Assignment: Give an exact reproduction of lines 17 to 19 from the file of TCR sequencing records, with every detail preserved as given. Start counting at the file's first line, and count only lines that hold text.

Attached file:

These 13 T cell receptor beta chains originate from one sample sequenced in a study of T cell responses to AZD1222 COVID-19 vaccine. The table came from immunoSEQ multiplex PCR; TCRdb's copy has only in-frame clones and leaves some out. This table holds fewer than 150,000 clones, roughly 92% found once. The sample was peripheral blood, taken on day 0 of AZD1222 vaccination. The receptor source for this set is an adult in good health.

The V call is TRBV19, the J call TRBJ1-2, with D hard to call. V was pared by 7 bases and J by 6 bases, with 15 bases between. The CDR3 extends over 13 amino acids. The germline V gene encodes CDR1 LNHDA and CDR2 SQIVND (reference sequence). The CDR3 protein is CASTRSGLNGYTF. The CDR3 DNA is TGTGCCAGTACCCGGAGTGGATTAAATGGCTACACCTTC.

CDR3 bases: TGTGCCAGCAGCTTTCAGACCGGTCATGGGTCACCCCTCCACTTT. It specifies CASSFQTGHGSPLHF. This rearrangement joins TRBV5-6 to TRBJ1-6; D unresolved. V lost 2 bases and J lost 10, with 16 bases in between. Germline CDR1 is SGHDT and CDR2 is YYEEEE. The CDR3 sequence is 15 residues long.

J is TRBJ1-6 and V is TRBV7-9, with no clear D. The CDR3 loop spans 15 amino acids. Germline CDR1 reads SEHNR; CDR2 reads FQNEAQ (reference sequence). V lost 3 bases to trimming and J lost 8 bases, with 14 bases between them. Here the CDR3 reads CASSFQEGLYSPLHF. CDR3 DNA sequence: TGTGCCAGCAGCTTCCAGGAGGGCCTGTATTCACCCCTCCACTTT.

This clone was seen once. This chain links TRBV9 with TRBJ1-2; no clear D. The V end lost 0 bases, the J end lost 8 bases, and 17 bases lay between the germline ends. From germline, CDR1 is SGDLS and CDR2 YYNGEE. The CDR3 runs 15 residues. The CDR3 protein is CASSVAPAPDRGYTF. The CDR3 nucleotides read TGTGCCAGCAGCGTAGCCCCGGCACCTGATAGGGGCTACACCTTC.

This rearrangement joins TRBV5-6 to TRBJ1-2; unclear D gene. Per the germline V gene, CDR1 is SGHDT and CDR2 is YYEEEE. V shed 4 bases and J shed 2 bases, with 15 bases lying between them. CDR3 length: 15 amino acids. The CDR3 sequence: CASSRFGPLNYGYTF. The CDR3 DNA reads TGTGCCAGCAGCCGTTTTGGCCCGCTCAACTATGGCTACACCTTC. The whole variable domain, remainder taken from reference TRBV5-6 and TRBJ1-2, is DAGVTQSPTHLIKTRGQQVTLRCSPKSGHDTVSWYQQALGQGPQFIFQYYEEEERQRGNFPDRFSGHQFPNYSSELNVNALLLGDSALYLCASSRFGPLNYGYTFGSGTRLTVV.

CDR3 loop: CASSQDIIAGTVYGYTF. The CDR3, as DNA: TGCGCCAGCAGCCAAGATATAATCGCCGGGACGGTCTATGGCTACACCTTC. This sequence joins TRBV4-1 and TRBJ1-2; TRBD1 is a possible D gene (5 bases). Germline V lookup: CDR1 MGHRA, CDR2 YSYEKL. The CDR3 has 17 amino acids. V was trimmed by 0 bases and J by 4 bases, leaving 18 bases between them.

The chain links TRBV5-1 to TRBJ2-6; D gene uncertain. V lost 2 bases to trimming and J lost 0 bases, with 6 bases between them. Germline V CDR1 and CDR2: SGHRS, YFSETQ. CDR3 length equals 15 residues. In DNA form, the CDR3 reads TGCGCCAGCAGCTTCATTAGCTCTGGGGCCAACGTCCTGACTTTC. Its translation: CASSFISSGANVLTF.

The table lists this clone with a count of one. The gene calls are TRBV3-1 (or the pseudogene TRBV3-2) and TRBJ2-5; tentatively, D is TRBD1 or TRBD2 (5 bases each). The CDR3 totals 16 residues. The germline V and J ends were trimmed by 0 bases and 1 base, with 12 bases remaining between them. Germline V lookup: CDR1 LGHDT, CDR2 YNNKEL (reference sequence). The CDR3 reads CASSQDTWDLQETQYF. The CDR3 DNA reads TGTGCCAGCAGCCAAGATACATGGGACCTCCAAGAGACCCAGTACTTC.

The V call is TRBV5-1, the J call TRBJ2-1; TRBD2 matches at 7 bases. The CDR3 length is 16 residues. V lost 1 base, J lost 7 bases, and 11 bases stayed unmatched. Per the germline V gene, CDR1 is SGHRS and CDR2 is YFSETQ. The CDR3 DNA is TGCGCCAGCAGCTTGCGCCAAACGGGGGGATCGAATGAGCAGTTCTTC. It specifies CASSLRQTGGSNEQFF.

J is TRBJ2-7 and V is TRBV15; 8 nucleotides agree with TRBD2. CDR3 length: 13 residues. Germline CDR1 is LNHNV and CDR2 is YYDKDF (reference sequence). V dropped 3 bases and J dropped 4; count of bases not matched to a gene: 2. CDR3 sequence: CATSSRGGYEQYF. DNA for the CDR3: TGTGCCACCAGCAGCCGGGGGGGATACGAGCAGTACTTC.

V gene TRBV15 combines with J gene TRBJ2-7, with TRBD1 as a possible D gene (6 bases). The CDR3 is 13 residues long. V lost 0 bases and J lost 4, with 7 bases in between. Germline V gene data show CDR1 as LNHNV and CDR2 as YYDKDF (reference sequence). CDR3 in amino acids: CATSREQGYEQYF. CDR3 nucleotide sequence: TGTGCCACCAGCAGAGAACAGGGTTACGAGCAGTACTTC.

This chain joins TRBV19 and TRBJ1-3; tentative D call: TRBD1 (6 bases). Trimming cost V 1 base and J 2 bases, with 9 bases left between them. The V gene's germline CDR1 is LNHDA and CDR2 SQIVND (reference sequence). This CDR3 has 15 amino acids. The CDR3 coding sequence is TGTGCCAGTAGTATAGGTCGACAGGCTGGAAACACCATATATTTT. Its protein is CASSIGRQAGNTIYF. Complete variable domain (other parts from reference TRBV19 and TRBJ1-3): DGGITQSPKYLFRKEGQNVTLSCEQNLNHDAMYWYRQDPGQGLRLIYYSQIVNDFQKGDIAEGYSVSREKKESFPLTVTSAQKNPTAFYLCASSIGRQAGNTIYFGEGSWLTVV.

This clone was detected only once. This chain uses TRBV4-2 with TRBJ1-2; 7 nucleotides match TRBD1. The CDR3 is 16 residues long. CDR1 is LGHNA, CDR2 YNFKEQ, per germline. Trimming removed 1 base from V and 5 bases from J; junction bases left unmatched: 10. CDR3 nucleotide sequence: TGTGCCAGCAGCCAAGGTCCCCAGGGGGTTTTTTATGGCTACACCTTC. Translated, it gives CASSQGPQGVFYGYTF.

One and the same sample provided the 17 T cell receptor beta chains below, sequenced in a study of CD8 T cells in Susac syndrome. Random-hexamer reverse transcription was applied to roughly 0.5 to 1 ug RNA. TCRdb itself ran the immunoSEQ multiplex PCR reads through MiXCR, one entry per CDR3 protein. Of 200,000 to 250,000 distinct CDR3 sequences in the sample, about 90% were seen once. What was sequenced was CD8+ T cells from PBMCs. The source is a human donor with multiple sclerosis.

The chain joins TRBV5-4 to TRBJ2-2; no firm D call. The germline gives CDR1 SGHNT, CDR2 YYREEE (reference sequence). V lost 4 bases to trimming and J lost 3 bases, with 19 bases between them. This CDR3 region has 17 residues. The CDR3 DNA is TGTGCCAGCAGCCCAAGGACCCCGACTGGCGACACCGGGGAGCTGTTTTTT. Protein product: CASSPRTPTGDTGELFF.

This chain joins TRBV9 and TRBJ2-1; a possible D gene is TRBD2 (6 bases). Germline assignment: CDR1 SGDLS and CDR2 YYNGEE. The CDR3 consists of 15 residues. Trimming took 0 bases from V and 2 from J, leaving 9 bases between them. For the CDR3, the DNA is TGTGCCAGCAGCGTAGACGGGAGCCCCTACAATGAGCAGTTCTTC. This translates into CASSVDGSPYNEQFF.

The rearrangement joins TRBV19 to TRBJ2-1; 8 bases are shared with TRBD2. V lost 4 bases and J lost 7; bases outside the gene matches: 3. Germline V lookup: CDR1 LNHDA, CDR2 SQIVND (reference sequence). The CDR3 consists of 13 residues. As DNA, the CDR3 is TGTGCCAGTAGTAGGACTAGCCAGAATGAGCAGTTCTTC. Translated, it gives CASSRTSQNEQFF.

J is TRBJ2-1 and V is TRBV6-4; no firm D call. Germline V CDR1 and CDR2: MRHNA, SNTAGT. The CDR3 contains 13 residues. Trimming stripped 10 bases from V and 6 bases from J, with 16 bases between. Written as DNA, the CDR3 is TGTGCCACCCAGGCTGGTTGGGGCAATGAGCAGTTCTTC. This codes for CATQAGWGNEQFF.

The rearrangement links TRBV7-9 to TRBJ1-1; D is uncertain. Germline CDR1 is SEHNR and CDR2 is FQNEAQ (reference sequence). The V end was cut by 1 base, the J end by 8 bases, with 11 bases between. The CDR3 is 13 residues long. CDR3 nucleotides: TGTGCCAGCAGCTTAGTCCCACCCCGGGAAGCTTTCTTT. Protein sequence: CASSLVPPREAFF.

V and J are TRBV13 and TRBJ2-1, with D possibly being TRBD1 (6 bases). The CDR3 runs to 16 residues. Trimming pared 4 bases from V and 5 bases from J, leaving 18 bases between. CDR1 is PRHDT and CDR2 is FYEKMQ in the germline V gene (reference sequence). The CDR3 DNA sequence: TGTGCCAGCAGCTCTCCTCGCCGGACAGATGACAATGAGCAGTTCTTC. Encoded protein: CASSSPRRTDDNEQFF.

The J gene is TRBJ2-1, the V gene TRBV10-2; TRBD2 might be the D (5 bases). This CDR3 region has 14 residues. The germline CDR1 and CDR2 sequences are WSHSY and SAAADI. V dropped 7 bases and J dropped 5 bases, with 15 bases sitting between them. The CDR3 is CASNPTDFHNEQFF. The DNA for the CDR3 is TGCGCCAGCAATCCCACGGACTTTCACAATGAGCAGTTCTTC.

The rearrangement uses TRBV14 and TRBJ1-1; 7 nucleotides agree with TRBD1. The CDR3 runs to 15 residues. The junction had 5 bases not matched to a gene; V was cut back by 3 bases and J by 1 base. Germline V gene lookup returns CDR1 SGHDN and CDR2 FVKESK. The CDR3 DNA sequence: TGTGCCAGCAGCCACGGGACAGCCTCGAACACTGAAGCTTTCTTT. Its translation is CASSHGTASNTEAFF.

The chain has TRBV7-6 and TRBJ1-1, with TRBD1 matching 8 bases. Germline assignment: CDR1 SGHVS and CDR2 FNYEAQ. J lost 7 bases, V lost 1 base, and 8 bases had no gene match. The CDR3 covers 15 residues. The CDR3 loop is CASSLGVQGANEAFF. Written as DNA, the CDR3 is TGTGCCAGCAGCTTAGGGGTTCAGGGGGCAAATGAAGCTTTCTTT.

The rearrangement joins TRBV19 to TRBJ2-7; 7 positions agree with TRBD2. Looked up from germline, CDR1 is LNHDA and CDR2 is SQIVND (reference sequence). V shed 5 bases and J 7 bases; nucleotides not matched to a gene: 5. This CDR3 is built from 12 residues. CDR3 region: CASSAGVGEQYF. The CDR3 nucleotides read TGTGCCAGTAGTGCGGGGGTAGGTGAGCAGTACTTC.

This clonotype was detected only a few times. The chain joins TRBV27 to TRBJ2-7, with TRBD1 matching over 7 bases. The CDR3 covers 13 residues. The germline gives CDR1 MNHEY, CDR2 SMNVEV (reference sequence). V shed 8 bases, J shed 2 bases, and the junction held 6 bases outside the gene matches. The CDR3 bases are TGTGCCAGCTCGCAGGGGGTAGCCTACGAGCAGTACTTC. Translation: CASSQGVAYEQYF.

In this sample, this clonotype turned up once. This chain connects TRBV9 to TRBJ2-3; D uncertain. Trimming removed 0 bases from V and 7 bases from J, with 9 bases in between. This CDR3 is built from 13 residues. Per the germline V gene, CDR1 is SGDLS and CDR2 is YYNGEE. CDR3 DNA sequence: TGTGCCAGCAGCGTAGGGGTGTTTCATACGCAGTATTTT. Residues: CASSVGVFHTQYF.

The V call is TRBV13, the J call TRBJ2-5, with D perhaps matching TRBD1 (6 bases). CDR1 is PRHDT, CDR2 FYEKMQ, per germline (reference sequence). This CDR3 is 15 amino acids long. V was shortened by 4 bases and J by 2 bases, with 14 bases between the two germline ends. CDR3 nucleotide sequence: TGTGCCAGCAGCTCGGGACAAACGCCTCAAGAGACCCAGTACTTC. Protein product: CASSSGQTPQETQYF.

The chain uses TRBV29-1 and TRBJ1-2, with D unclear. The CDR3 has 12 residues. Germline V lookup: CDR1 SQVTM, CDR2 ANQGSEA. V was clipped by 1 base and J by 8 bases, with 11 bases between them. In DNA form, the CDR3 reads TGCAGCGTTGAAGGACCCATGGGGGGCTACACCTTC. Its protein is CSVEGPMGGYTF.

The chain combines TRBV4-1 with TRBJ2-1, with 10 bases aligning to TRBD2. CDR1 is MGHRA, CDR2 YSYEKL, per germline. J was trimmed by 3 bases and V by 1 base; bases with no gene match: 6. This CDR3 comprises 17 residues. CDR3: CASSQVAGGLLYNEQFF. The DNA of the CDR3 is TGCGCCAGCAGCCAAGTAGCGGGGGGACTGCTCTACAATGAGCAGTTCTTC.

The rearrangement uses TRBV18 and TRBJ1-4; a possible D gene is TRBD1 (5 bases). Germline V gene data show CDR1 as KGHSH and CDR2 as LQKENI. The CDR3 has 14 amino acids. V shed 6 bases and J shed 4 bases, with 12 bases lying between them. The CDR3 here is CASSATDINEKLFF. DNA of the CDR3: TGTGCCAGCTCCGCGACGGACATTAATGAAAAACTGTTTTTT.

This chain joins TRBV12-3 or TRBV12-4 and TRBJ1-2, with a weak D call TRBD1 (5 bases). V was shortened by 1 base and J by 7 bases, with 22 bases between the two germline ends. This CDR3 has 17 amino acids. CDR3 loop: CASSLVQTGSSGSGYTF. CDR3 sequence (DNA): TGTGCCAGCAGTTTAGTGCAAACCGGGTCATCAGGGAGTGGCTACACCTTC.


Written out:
This chain joins TRBV9 and TRBJ2-1; a possible D gene is TRBD2 (6 bases). Germline assignment: CDR1 SGDLS and CDR2 YYNGEE. The CDR3 consists of 15 residues. Trimming took 0 bases from V and 2 from J, leaving 9 bases between them. For the CDR3, the DNA is TGTGCCAGCAGCGTAGACGGGAGCCCCTACAATGAGCAGTTCTTC. This translates into CASSVDGSPYNEQFF.

The rearrangement joins TRBV19 to TRBJ2-1; 8 bases are shared with TRBD2. V lost 4 bases and J lost 7; bases outside the gene matches: 3. Germline V lookup: CDR1 LNHDA, CDR2 SQIVND (reference sequence). The CDR3 consists of 13 residues. As DNA, the CDR3 is TGTGCCAGTAGTAGGACTAGCCAGAATGAGCAGTTCTTC. Translated, it gives CASSRTSQNEQFF.

J is TRBJ2-1 and V is TRBV6-4; no firm D call. Germline V CDR1 and CDR2: MRHNA, SNTAGT. The CDR3 contains 13 residues. Trimming stripped 10 bases from V and 6 bases from J, with 16 bases between. Written as DNA, the CDR3 is TGTGCCACCCAGGCTGGTTGGGGCAATGAGCAGTTCTTC. This codes for CATQAGWGNEQFF.